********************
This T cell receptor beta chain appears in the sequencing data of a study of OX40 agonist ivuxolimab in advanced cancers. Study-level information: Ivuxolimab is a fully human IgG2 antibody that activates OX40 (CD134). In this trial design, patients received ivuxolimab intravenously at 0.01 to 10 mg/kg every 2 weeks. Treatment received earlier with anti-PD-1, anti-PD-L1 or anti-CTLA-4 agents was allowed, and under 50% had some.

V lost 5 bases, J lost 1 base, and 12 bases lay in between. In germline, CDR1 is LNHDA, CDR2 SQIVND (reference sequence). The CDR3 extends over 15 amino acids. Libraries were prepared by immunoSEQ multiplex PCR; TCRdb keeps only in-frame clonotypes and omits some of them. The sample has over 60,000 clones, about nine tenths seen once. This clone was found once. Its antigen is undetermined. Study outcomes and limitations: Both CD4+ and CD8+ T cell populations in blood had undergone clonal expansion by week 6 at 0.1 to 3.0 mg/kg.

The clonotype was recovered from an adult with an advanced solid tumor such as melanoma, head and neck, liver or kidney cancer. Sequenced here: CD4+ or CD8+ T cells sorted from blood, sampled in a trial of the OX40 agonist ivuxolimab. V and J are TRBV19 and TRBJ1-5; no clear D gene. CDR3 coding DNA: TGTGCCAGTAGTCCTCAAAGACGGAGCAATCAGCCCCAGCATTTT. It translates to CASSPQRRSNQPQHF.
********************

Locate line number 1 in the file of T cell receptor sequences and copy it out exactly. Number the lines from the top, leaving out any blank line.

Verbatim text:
This T cell receptor beta chain appears in the sequencing data of a study of OX40 agonist ivuxolimab in advanced cancers. Study-level information: Ivuxolimab is a fully human IgG2 antibody that activates OX40 (CD134). In this trial design, patients received ivuxolimab intravenously at 0.01 to 10 mg/kg every 2 weeks. Treatment received earlier with anti-PD-1, anti-PD-L1 or anti-CTLA-4 agents was allowed, and under 50% had some.